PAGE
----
Information In Practice

Integrating service development with evaluation in telehealthcare: an ethnographic study

BMJ 2003; 327 doi: https://doi.org/10.1136/bmj.327.7425.1205 (Published 20 November 2003) Cite this as: BMJ 2003;327:1205
  1. Tracy Finch (Tracy.Finch{at}newcastle.ac.uk), senior research associate1,
  2. Carl May, professor of medical sociology1,
  3. Frances Mair, professor of primary care research and development2,
  4. Maggie Mort, senior lecturer3,
  5. Linda Gask, reader in community psychiatry4
  1. 1Centre for Health Services Research, University of Newcastle upon Tyne, Newcastle upon Tyne NE2 3DN
  2. 2Department of Primary Care, University of Liverpool, Liverpool L69 3GB
  3. 3Institute of Health Research, Lancaster University, Lancaster LA1 4YJ
  4. 4School of Primary Care, University of Manchester, Manchester M14 5NP
  1. Correspondence to: T Finch
  • Accepted 8 October 2003

Abstract

Objectives To identify issues that facilitate the successful integration of evaluation and development of telehealthcare services.

Design Ethnographic study using various qualitative research techniques to obtain data from several sources, including in-depth semistructured interviews, project steering group meetings, and public telehealthcare meetings.

Setting Seven telehealthcare evaluation projects (four randomised controlled trials and three pragmatic service evaluations) in the United Kingdom, studied over two years. Projects spanned a range of specialties—dermatology, psychiatry, respiratory medicine, cardiology, and oncology.

Participants Clinicians, managers, technical experts, and researchers involved in the projects.

Results and discussion Key problems in successfully integrating evaluation and service development in telehealthcare are, firstly, defining existing clinical practices (and anticipating changes) in ways that permit measurement; secondly, managing additional workload and conflicting responsibilities brought about by combining clinical and research responsibilities (including managing risk); and, thirdly, understanding various perspectives on effectiveness and the limitations of evaluation results beyond the context of the research study.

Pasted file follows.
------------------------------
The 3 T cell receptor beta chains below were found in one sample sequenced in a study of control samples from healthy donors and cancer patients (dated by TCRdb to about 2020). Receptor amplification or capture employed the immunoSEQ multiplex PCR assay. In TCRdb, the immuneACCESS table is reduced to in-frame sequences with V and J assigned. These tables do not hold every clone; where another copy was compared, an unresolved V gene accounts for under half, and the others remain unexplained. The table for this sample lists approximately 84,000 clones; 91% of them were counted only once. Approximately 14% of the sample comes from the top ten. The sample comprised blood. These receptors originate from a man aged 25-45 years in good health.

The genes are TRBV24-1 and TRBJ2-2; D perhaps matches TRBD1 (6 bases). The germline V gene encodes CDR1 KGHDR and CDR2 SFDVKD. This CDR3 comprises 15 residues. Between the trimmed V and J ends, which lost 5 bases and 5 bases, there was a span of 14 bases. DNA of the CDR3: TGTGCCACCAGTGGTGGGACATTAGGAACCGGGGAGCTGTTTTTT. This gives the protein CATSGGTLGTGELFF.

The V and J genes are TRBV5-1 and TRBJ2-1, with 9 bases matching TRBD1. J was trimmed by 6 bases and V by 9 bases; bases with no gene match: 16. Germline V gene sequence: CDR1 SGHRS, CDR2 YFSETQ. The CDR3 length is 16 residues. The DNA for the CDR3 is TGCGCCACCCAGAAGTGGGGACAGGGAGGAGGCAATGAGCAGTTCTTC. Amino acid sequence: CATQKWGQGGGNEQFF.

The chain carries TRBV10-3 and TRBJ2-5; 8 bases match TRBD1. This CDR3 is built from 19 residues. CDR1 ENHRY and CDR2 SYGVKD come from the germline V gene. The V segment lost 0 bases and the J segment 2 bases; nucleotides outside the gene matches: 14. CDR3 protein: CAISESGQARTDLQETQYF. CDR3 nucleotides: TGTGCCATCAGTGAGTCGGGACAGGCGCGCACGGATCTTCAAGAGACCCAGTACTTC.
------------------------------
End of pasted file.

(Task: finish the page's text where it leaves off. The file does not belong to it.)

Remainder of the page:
Conclusions Combined implementation and evaluation of telehealthcare systems is complex, and is often underestimated. The distinction between quantitative outcomes and the workability of the system is important for producing evaluative knowledge that is of practical value. More pragmatic approaches to evaluation, that permit both quantitative and qualitative methods, are required to improve the quality of such research and its relevance for service provision in the NHS.

Footnotes

  • Contributors CRM, MM, FSM, and LG conceived and designed the study. TLF led the fieldwork and analysis, to which all authors contributed. TLF and CRM drafted the paper, and all authors contributed to revision and approved the final version. TLF is guarantor for the study.

  • Funding Department of Health (grant ICT/032); Economic and Social Research Council (grant L L218 25 2067).

  • Competing interests None declared.

  • Ethical approval The study was approved by Central Manchester Ethics Committee and Northern and Yorkshire Multi Centre Research Ethics Committee.

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